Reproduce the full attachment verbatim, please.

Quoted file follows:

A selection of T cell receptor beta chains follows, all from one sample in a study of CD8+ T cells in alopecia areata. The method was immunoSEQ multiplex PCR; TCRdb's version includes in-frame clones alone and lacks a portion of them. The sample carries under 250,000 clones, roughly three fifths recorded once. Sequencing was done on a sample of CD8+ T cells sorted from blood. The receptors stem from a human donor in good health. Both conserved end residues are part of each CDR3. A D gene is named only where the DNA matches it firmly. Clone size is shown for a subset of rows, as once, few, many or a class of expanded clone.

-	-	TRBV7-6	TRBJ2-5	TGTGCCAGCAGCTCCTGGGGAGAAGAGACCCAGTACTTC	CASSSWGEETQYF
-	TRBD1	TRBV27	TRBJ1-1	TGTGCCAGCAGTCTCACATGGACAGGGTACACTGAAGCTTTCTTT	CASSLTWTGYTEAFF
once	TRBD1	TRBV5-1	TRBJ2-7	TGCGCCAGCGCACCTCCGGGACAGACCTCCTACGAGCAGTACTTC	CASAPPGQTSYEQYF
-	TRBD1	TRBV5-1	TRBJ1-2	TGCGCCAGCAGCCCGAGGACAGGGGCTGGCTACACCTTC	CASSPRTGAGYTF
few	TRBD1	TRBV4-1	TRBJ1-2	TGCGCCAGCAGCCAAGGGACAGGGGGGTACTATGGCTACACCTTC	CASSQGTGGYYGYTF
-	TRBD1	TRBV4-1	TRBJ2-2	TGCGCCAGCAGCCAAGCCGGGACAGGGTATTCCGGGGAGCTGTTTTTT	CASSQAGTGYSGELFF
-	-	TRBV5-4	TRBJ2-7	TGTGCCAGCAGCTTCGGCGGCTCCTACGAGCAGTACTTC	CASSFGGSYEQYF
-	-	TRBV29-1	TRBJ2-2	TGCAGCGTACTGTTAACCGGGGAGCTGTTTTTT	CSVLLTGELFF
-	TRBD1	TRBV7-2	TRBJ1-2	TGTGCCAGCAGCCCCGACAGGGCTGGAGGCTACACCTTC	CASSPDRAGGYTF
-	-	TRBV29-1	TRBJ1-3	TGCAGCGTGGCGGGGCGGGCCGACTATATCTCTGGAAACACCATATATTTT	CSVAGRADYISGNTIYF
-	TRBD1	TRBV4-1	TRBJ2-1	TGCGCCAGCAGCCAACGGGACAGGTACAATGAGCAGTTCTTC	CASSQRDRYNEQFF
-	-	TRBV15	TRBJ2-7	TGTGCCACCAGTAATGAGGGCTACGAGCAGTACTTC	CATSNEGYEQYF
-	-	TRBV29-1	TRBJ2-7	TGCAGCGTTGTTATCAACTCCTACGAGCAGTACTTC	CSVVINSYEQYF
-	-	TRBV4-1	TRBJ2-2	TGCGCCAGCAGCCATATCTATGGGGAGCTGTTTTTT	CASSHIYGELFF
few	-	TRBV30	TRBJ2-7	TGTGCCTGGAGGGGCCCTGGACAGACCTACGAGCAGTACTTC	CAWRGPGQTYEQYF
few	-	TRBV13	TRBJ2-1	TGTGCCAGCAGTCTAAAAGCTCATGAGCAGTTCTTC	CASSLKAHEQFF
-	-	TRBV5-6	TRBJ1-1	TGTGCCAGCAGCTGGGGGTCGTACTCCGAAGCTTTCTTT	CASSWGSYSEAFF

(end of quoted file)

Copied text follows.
A selection of T cell receptor beta chains follows, all from one sample in a study of CD8+ T cells in alopecia areata. The method was immunoSEQ multiplex PCR; TCRdb's version includes in-frame clones alone and lacks a portion of them. The sample carries under 250,000 clones, roughly three fifths recorded once. Sequencing was done on a sample of CD8+ T cells sorted from blood. The receptors stem from a human donor in good health. Both conserved end residues are part of each CDR3. A D gene is named only where the DNA matches it firmly. Clone size is shown for a subset of rows, as once, few, many or a class of expanded clone.

-	-	TRBV7-6	TRBJ2-5	TGTGCCAGCAGCTCCTGGGGAGAAGAGACCCAGTACTTC	CASSSWGEETQYF
-	TRBD1	TRBV27	TRBJ1-1	TGTGCCAGCAGTCTCACATGGACAGGGTACACTGAAGCTTTCTTT	CASSLTWTGYTEAFF
once	TRBD1	TRBV5-1	TRBJ2-7	TGCGCCAGCGCACCTCCGGGACAGACCTCCTACGAGCAGTACTTC	CASAPPGQTSYEQYF
-	TRBD1	TRBV5-1	TRBJ1-2	TGCGCCAGCAGCCCGAGGACAGGGGCTGGCTACACCTTC	CASSPRTGAGYTF
few	TRBD1	TRBV4-1	TRBJ1-2	TGCGCCAGCAGCCAAGGGACAGGGGGGTACTATGGCTACACCTTC	CASSQGTGGYYGYTF
-	TRBD1	TRBV4-1	TRBJ2-2	TGCGCCAGCAGCCAAGCCGGGACAGGGTATTCCGGGGAGCTGTTTTTT	CASSQAGTGYSGELFF
-	-	TRBV5-4	TRBJ2-7	TGTGCCAGCAGCTTCGGCGGCTCCTACGAGCAGTACTTC	CASSFGGSYEQYF
-	-	TRBV29-1	TRBJ2-2	TGCAGCGTACTGTTAACCGGGGAGCTGTTTTTT	CSVLLTGELFF
-	TRBD1	TRBV7-2	TRBJ1-2	TGTGCCAGCAGCCCCGACAGGGCTGGAGGCTACACCTTC	CASSPDRAGGYTF
-	-	TRBV29-1	TRBJ1-3	TGCAGCGTGGCGGGGCGGGCCGACTATATCTCTGGAAACACCATATATTTT	CSVAGRADYISGNTIYF
-	TRBD1	TRBV4-1	TRBJ2-1	TGCGCCAGCAGCCAACGGGACAGGTACAATGAGCAGTTCTTC	CASSQRDRYNEQFF
-	-	TRBV15	TRBJ2-7	TGTGCCACCAGTAATGAGGGCTACGAGCAGTACTTC	CATSNEGYEQYF
-	-	TRBV29-1	TRBJ2-7	TGCAGCGTTGTTATCAACTCCTACGAGCAGTACTTC	CSVVINSYEQYF
-	-	TRBV4-1	TRBJ2-2	TGCGCCAGCAGCCATATCTATGGGGAGCTGTTTTTT	CASSHIYGELFF
few	-	TRBV30	TRBJ2-7	TGTGCCTGGAGGGGCCCTGGACAGACCTACGAGCAGTACTTC	CAWRGPGQTYEQYF
few	-	TRBV13	TRBJ2-1	TGTGCCAGCAGTCTAAAAGCTCATGAGCAGTTCTTC	CASSLKAHEQFF
-	-	TRBV5-6	TRBJ1-1	TGTGCCAGCAGCTGGGGGTCGTACTCCGAAGCTTTCTTT	CASSWGSYSEAFF